My goal as nurse leader is to become a model that accepts other people into my practice and inspires other nurses at work. I intend to achieve my goal through interaction and critical thinking so that other nurses can copy from my styles of leadership. I have come up with measures of achieving the goal starting with interaction with my colleagues at work. Many nurse leaders spend much time at the office and forget the nursing duties that others perform (Fischer, 2016). I also plan to take time in solving issues at work so that my co-workers don’t have to be scared when they mess up at work. Through these implementation skills, I will become an attractive leader respected by all nurses in the organization.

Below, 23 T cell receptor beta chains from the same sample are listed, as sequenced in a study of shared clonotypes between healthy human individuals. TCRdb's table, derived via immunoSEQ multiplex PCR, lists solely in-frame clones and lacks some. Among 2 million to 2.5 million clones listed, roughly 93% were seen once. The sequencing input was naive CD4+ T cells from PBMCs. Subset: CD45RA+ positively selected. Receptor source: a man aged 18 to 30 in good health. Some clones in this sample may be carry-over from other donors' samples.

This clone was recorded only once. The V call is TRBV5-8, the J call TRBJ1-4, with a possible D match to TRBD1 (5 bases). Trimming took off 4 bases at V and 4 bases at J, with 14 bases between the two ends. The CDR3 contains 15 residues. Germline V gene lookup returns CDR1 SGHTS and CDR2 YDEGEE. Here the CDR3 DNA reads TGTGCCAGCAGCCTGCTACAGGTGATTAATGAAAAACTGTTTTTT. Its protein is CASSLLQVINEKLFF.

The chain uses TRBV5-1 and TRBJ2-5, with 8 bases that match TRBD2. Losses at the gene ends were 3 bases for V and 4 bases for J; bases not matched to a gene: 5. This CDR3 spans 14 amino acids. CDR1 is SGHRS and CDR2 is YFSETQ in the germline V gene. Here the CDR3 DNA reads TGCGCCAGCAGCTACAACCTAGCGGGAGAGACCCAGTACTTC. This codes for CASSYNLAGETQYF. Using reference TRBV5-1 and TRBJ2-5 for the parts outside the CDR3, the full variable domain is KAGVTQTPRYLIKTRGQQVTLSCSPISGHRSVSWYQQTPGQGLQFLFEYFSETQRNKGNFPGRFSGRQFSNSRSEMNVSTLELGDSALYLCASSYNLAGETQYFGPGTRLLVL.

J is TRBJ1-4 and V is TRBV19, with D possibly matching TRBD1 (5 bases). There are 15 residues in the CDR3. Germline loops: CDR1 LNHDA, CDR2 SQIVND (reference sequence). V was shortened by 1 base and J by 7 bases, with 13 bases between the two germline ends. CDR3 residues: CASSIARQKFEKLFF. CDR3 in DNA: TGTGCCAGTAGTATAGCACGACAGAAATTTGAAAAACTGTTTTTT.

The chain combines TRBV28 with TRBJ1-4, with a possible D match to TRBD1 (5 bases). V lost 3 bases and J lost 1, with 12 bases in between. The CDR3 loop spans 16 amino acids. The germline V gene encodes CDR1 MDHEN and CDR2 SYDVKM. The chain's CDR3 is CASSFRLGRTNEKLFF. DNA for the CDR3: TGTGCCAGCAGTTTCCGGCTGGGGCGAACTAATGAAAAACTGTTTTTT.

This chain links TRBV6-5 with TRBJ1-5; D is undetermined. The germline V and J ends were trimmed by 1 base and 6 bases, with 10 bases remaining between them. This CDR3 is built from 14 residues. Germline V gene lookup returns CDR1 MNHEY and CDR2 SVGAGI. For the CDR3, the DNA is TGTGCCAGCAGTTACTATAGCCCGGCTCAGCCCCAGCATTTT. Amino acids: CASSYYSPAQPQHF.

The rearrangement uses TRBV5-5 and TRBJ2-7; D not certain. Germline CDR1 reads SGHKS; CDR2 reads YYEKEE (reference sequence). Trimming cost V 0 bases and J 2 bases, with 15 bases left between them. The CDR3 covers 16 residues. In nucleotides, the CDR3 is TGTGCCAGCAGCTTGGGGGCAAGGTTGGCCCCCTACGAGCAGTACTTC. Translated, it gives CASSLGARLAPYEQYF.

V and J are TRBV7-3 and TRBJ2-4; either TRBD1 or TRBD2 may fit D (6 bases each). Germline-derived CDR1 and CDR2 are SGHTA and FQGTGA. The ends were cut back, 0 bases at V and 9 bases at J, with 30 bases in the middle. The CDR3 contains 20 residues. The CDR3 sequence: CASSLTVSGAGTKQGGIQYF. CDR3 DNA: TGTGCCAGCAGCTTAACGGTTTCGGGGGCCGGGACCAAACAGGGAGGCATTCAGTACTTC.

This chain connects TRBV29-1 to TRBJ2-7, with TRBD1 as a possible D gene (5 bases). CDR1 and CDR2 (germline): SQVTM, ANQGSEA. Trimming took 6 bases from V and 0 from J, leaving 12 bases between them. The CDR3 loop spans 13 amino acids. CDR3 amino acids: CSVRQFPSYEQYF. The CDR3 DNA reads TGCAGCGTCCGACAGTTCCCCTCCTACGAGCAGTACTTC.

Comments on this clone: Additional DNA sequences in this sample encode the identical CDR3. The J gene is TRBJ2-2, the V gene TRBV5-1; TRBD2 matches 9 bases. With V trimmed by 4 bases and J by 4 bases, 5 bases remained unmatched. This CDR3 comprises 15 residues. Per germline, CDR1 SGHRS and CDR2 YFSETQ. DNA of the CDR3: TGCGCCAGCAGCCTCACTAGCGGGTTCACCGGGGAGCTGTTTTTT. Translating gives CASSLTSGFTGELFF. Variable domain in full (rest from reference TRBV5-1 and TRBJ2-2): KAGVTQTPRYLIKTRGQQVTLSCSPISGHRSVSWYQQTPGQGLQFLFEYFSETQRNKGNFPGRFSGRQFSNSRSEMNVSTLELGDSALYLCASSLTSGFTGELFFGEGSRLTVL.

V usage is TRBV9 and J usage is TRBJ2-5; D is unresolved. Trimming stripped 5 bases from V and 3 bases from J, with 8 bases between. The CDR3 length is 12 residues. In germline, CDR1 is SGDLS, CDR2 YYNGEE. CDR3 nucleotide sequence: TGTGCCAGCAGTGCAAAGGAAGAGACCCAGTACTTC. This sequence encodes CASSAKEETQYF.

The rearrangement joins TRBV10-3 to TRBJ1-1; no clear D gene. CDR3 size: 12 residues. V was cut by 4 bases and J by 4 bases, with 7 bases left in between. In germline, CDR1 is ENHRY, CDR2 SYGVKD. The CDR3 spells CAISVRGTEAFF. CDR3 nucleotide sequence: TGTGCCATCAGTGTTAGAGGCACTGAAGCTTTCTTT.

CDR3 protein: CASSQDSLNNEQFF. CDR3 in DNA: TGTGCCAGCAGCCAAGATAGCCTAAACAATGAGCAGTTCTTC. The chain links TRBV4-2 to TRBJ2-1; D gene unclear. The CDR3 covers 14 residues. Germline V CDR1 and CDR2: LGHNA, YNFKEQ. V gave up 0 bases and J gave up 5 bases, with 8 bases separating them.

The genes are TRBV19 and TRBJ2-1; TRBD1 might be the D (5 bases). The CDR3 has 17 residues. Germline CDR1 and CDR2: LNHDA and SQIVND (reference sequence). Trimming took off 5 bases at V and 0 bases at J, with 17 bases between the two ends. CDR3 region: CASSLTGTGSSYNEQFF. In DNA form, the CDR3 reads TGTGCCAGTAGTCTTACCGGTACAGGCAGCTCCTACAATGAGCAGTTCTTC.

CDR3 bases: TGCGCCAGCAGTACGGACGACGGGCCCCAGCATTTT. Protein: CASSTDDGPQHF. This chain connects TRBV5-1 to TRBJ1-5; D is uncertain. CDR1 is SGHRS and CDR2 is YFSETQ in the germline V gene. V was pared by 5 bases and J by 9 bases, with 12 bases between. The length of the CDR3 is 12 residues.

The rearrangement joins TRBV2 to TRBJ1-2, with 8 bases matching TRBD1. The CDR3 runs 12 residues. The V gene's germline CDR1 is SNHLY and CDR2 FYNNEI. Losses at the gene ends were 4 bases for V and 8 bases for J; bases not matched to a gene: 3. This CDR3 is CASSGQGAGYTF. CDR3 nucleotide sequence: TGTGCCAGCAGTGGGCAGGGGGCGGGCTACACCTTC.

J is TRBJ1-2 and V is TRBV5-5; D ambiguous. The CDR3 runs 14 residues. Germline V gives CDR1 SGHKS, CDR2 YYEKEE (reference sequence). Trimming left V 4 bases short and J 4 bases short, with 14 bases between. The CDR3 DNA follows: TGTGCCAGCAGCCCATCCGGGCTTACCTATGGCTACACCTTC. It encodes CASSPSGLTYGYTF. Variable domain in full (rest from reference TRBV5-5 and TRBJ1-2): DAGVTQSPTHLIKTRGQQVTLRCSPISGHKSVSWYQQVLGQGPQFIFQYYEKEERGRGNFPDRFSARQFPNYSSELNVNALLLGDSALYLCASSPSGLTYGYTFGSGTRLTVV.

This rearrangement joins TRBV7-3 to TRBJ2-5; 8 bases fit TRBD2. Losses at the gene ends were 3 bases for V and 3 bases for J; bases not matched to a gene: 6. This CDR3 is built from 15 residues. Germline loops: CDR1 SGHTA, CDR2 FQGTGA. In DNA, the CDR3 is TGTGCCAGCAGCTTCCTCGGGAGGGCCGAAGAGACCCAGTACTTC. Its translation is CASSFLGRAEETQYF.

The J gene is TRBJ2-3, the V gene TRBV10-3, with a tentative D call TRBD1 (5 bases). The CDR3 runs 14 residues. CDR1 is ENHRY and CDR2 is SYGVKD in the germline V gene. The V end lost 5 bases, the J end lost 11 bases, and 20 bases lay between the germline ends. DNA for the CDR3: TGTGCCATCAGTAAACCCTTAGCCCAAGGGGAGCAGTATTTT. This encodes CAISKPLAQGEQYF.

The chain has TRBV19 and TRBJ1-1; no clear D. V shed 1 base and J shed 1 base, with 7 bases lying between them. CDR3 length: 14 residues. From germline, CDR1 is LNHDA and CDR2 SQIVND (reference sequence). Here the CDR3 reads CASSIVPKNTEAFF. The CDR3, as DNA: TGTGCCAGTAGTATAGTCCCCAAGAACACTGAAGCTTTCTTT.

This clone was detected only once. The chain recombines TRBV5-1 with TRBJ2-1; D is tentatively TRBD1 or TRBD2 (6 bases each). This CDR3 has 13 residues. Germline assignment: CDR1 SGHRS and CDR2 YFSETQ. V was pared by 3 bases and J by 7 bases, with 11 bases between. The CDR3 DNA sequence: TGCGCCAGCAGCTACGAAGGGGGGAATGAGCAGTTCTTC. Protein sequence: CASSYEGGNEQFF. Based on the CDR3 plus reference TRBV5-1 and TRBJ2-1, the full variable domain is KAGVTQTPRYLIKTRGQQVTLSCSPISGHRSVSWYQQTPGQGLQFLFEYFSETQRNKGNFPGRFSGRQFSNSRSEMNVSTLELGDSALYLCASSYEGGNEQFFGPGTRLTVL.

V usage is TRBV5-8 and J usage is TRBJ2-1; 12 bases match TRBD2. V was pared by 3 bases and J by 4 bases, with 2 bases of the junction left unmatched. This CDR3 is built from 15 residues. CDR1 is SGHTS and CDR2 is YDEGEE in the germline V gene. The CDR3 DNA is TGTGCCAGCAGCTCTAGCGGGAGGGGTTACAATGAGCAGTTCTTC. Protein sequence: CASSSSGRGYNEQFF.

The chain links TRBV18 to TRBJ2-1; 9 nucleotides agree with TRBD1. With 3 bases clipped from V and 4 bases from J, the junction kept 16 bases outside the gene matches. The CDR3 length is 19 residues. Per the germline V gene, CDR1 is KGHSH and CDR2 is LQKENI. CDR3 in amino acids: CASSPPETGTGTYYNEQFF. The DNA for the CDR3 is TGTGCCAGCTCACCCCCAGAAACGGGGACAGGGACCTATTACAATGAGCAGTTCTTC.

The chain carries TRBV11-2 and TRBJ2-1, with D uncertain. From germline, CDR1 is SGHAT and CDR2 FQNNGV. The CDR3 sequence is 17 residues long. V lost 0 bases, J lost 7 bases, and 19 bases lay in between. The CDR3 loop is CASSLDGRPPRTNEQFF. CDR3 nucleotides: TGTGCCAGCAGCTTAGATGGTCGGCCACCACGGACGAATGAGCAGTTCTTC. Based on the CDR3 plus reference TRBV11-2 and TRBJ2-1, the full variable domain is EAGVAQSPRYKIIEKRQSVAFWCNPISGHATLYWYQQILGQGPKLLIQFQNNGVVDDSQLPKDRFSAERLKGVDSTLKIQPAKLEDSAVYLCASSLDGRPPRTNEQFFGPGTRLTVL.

Nursing leaders should cultivate leadership qualities like personal and professional accountability, career planning, journey disciplines and reflective nursing practices in their practice. These qualities improve performance at work and patient satisfaction. The setting of personal goals is also essential in improving one’s practice as a leader and in bringing up organization change.

References

Fischer, S. A. (2016). Transformational leadership in nursing: a concept analysis. Journal of advanced nursing72(11), 2644-2653.

Pullen Jr, R. L. (2016). Leadership in nursing practice. Nursing made Incredibly Easy14(3), 26-31.

Scully, N. J. (2015). Leadership in nursing: The importance of recognizing inherent values and attributes to secure a positive future for the profession. Collegian22(4), 439-444.

Wong, C. A. (2015). Connecting nursing leadership and patient outcomes: state of the science. Journal of nursing management23(3), 275-278